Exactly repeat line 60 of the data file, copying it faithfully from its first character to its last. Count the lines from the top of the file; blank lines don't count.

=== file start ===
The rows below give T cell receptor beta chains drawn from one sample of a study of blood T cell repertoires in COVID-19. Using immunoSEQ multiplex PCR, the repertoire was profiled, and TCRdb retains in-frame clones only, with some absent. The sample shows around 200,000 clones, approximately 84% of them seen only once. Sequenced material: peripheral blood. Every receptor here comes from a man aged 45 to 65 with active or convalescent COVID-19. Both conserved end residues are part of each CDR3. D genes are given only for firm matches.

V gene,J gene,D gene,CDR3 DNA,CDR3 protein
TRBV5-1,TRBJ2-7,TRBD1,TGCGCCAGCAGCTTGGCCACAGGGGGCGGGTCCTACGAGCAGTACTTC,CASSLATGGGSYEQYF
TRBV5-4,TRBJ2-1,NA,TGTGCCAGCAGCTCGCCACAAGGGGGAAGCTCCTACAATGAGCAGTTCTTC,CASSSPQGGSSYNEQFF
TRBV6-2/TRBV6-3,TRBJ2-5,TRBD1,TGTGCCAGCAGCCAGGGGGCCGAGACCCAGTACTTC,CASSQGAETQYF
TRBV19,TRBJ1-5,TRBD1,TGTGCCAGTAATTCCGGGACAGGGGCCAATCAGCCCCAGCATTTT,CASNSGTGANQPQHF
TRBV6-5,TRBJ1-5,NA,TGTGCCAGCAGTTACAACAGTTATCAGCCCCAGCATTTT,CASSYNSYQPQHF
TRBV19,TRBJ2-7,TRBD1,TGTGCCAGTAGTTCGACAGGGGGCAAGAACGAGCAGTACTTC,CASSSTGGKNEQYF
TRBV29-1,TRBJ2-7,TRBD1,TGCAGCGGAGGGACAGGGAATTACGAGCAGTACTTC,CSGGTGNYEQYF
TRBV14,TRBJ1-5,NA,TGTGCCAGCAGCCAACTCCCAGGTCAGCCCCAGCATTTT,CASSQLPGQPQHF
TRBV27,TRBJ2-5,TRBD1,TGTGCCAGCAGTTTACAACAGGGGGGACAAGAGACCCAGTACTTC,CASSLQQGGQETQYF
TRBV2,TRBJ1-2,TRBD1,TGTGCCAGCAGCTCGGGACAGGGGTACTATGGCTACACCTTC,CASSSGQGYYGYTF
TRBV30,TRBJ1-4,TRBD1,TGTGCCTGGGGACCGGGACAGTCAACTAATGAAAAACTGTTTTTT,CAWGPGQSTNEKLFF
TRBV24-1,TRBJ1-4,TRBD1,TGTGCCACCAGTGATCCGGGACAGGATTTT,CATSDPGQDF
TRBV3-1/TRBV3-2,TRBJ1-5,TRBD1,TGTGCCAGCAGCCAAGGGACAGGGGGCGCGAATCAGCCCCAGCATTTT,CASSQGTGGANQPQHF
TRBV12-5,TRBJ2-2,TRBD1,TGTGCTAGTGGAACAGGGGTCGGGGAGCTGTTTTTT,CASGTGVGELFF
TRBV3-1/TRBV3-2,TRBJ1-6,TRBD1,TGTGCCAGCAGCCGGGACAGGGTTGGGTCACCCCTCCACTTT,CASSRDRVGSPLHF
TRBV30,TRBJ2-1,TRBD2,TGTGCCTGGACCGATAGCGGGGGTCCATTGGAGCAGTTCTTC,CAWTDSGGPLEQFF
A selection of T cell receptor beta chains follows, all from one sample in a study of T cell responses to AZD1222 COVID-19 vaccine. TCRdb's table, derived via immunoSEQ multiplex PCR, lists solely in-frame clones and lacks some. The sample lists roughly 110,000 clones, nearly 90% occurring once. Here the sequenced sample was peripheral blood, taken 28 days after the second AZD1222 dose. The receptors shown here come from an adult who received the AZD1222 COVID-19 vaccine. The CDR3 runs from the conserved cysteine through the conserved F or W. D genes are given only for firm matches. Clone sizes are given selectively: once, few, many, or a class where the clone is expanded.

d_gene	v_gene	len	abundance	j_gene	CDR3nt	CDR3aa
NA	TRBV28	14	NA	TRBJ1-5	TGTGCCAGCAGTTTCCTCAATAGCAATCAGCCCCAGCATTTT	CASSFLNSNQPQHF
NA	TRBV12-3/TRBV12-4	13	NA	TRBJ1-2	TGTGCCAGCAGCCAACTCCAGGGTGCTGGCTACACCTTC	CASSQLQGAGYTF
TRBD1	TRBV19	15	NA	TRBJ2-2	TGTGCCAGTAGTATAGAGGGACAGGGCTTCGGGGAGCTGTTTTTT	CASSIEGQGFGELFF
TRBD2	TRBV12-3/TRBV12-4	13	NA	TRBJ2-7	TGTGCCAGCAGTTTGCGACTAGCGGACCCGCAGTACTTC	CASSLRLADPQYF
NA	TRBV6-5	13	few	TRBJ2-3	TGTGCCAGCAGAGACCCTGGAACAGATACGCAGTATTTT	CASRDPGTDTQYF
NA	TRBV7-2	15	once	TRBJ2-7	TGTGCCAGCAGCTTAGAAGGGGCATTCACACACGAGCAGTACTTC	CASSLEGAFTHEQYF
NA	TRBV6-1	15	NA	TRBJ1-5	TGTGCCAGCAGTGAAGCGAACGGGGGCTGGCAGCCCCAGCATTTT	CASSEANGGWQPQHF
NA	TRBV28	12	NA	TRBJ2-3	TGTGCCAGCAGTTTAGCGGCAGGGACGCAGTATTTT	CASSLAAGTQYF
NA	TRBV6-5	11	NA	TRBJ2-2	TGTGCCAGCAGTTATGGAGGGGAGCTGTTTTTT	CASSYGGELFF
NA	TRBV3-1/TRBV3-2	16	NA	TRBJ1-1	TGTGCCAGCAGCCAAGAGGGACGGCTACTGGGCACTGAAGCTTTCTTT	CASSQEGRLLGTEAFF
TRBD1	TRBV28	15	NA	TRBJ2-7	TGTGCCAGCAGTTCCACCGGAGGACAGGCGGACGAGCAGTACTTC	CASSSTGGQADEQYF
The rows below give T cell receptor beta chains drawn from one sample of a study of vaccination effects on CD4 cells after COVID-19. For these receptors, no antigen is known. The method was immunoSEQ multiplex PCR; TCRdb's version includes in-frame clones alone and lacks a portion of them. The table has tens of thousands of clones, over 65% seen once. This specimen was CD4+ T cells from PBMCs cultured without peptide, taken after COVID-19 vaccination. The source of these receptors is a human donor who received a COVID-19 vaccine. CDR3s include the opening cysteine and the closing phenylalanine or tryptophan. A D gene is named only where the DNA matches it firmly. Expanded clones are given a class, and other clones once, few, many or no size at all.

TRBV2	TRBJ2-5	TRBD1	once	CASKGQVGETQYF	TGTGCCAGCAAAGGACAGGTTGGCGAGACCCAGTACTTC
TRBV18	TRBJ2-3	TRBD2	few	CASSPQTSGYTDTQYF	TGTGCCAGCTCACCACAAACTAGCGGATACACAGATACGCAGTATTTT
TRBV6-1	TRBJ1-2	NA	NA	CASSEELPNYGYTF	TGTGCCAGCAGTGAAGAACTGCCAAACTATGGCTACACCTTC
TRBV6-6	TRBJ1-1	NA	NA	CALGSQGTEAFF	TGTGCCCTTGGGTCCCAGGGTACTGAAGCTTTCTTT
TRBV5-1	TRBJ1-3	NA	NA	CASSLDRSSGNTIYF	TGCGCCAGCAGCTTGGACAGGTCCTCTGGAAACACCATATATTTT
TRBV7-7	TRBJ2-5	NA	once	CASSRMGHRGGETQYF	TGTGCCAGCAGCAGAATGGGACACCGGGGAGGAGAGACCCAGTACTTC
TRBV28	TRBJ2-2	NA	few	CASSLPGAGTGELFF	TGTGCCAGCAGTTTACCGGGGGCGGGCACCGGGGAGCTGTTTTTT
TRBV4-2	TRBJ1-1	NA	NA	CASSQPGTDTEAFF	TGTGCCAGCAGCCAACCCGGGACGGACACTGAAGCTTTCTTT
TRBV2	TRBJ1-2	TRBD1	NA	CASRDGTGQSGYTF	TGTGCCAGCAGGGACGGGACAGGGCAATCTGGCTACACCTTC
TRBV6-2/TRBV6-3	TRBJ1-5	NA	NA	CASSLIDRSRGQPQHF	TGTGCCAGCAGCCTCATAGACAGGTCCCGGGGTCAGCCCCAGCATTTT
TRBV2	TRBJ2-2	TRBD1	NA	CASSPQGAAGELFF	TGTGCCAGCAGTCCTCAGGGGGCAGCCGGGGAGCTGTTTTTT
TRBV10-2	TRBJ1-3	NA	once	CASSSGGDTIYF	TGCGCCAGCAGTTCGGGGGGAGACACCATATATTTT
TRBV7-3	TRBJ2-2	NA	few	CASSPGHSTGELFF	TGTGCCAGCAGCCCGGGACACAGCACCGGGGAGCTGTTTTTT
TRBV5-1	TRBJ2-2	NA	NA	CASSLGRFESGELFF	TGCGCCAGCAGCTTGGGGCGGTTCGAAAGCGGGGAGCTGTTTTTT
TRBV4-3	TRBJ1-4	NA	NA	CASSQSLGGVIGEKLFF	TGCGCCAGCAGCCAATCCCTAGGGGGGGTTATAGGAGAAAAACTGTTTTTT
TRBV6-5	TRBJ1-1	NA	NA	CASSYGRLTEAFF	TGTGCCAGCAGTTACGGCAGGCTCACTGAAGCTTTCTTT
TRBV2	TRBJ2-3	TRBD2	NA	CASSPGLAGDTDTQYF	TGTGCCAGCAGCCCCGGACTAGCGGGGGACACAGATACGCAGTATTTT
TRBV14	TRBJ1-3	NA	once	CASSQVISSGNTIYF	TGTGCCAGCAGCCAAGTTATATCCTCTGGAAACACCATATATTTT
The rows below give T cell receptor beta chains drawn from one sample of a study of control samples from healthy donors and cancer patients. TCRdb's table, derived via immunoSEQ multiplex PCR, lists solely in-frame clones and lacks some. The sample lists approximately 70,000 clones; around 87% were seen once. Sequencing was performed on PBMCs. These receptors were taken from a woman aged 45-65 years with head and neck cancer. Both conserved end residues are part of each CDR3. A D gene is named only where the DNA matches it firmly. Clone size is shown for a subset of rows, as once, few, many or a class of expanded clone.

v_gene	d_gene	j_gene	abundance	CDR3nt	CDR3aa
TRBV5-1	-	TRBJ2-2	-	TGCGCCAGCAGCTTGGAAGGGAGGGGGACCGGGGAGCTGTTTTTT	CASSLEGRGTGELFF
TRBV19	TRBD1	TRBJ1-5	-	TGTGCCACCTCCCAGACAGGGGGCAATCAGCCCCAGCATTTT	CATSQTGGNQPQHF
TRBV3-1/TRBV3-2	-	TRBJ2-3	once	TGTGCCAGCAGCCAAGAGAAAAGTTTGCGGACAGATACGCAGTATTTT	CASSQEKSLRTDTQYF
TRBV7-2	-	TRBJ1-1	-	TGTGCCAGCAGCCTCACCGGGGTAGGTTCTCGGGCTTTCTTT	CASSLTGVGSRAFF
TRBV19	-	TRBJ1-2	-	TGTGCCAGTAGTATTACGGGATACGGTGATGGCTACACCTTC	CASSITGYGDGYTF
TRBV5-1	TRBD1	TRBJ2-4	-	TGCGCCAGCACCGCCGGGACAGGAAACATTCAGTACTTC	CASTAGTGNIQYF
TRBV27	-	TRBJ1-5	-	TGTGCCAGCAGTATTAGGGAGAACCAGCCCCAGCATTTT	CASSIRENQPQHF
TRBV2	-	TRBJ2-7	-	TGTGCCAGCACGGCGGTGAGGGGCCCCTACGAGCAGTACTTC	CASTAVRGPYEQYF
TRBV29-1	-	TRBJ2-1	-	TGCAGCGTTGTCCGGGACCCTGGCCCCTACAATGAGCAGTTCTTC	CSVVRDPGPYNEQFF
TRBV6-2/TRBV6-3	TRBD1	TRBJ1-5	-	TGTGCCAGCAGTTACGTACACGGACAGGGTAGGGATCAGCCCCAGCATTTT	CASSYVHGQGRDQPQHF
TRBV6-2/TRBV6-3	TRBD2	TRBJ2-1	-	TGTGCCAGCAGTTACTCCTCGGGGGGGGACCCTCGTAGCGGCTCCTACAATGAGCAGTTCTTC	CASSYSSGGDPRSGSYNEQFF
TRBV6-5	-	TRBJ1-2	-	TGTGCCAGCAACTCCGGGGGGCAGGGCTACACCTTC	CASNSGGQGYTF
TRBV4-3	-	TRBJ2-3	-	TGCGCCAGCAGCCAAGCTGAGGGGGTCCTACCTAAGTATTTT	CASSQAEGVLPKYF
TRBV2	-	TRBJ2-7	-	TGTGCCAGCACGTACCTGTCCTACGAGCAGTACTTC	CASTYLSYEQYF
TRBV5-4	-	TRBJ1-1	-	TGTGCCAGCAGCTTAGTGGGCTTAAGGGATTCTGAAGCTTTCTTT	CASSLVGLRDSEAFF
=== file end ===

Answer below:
TRBV2	-	TRBJ2-7	-	TGTGCCAGCACGGCGGTGAGGGGCCCCTACGAGCAGTACTTC	CASTAVRGPYEQYF